By Rand Paul
Obama acts as though we no longer have a Constitution
Independent voices from the TWT Communities
The tragedy of Benghazi, where a U.S. ambassador and three other Americans were killed, seemed a cut-and-dried story in the days after a mob attacked the State Department's mission in eastern Libya. Today, the public knows that those early administration pronouncements were false.
International sanctions are squeezing Iran's economy but are doing little to dissuade the regime's nuclear ambitions, the top U.S. intelligence officer told Congress on Thursday.
SEOUL — Secretary of State John F. Kerry arrived here Friday, within range of North Korea's recent nuclear threats on his first trip to Asia as America's top diplomat -- an expedition that analysts say will be defined by efforts to persuade China to influence Pyongyang away from making further provocations.
The director of national intelligence said Thursday he does not like being asked questions in public about the activities he oversees, telling lawmakers his efforts to avoid spilling secrets sometimes make him look as if he has something to hide.
In an annual report to Congress March 12, Director of National Intelligence James R. Clapper said Iran could not produce weapons-grade uranium without it being detected. It already has.
Cybersecurity is the new terrorism, and the security threat from online hackers is starting to become the nation's biggest headache, said intelligence officials during a Tuesday hearing in the Senate.
According to research on the psychology and efficacy of predictions, long-term expert predictions have been found to be about as accurate as monkeys tossing darts at a board labeled with potential future outcomes. And yet forecasting remains a growth industry, in both the intelligence community and televised political punditry.
Live video from a drone flying over the U.S. Consulate during the Sept. 11 terrorist attack in Benghazi, Libya, was monitored at a Defense Department facility, but was not fed to the White House, senior officials say.
The Obama administration's intelligence chief on Wednesday held a classified briefing on Capitol Hill in which he showed House members security camera footage of the Sept. 11 terrorist attack on the U.S. Consulate in Benghazi, Libya.
Pentagon intelligence official Michael Vickers and National Security Council counterterrorism adviser John Brennan are being looked at by President Obama as top candidates to head the CIA.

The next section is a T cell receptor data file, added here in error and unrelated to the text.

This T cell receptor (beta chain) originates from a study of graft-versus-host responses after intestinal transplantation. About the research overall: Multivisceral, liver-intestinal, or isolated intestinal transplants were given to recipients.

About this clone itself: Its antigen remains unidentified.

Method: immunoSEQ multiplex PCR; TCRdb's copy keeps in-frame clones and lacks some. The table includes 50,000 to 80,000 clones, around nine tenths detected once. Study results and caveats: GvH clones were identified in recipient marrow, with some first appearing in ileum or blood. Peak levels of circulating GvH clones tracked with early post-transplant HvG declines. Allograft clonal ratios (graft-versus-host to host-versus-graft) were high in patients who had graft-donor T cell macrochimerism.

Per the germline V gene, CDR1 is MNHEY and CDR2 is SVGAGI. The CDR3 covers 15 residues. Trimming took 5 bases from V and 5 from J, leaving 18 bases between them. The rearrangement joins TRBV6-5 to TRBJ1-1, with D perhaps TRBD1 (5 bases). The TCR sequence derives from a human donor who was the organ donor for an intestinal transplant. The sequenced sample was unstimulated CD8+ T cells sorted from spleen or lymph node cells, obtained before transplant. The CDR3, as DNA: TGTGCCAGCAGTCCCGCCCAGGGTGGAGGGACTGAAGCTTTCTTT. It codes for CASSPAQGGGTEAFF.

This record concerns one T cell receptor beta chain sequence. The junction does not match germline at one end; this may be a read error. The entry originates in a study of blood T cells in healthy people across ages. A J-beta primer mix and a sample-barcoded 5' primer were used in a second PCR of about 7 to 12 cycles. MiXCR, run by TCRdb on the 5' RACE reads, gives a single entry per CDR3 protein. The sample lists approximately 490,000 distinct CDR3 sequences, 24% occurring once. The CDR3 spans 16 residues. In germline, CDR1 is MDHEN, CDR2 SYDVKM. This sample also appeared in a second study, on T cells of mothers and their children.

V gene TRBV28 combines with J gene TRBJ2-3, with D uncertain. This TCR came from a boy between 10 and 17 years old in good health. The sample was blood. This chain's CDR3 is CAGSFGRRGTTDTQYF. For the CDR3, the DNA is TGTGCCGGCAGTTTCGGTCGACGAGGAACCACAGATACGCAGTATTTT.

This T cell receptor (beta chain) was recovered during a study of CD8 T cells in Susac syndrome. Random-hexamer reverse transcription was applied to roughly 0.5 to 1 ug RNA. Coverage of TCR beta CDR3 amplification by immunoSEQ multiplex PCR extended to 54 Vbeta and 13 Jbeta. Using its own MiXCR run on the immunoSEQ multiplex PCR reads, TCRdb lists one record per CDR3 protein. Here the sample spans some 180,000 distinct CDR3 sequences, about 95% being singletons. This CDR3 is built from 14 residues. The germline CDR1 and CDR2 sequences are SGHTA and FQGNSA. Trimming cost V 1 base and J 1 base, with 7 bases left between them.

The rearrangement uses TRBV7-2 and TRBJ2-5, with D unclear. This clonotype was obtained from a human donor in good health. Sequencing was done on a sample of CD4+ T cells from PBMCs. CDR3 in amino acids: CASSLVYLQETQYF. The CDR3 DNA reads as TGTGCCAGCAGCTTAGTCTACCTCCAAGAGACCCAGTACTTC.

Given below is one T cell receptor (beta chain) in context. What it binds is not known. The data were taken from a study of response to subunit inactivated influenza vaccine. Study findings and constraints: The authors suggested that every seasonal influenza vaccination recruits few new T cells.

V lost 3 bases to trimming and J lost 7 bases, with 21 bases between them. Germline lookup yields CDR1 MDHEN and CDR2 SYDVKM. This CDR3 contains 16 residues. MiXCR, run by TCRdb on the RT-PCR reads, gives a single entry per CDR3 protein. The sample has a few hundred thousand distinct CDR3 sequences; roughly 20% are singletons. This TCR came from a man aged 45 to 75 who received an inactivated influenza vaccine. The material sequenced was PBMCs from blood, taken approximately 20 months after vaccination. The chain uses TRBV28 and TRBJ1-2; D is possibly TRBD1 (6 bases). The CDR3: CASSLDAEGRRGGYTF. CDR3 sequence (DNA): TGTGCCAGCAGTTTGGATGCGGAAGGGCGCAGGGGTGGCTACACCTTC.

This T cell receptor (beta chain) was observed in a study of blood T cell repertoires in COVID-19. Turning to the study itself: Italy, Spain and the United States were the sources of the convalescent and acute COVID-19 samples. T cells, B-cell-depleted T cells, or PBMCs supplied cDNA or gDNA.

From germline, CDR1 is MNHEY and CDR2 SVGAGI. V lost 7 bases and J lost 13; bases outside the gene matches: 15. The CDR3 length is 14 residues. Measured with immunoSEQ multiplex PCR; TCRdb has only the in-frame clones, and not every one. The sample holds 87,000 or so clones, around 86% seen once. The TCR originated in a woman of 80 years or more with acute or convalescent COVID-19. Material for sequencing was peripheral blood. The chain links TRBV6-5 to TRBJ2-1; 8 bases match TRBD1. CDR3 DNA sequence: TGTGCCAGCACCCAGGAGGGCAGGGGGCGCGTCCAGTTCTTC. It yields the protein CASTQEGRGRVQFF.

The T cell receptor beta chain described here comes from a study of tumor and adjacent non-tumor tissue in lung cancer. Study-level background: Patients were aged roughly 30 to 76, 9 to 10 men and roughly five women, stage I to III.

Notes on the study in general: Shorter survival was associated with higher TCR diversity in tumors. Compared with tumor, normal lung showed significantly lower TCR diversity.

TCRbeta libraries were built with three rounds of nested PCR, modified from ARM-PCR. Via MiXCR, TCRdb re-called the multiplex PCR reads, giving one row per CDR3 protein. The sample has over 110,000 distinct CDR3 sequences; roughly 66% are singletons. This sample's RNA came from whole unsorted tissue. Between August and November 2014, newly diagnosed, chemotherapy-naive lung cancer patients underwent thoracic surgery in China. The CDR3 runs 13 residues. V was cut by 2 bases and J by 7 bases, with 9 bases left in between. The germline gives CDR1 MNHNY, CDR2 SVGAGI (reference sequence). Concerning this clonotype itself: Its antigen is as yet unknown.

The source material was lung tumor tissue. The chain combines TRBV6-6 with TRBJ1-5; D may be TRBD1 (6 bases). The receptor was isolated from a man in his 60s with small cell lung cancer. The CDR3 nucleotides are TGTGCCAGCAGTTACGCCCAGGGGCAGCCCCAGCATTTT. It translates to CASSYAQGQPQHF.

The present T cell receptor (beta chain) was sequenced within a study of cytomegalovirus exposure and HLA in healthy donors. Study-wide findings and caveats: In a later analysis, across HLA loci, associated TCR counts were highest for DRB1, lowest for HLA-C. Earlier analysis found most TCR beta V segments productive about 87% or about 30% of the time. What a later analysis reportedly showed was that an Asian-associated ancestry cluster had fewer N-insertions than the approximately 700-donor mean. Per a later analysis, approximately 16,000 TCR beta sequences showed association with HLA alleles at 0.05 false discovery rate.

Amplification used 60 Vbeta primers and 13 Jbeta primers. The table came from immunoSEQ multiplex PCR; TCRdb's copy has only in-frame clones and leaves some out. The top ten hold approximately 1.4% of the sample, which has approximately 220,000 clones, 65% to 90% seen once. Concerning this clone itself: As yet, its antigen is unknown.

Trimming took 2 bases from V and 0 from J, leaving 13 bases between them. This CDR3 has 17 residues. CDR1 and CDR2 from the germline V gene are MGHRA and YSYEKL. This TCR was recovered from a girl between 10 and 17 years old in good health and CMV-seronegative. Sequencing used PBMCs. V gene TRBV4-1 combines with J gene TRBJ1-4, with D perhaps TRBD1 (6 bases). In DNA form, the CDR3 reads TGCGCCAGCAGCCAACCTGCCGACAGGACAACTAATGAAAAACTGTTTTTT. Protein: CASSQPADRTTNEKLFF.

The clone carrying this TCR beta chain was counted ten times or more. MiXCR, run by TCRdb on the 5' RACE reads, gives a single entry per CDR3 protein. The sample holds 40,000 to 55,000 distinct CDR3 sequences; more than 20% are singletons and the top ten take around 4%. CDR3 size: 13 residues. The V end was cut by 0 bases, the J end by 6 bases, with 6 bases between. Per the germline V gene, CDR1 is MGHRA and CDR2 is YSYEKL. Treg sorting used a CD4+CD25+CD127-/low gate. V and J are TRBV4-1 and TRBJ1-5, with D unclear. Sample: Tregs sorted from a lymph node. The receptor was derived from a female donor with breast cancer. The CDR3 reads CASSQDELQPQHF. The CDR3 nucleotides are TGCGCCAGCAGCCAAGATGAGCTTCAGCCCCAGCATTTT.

Leading Republicans reacted angrily to an admission Tuesday by President Obama's director of national intelligence that his office scrubbed references to al Qaeda's role in the Sept. 11 attack in Benghazi, Libya, from the early talking points used by top administration officials, calling it the latest sign of the administration's bungling of the attack and its aftermath.
President Obama took responsibility last week for his administration's actions in Benghazi, Libya. He insisted those criticizing U.S. Ambassador to the United Nations Susan Rice for misleading the American people regarding the terror attack ought to come after him instead.
In his first testimony since stepping down last week, former CIA Director David H. Petraeus told a closed Capitol Hill briefing Friday that the Sept. 11 attack on the U.S. consulate in Benghazi, Libya "was a terrorist attack and there were terrorists involved from the start," Rep. Peter T. King said Friday.
The senior Republican on the Senate Judiciary Committee is raising questions over the FBI's legal authority to read the personal emails that revealed the extramarital affair between former CIA Director David H. Petraeus and his biographer, and led the nation's spy chief to step down last week.
The Obama administration's public versions of events in the attack on the U.S. Consulate in Libya have been riddled with discrepancies, starting soon after the American dead and survivors left behind a charred diplomatic compound and bullet-scarred CIA building in Benghazi.
U.S. National Director of Intelligence James Clapper said in February that those attacks "bore the earmarks" of the jihadists in neighboring Iraq.
"It remains unclear if any group or person exercised overall command and control of the attack, and if extremist group leaders directed their members to participate," Mr. Clapper said. "However, we do assess that some of those involved were linked to groups affiliated with, or sympathetic to al Qaeda."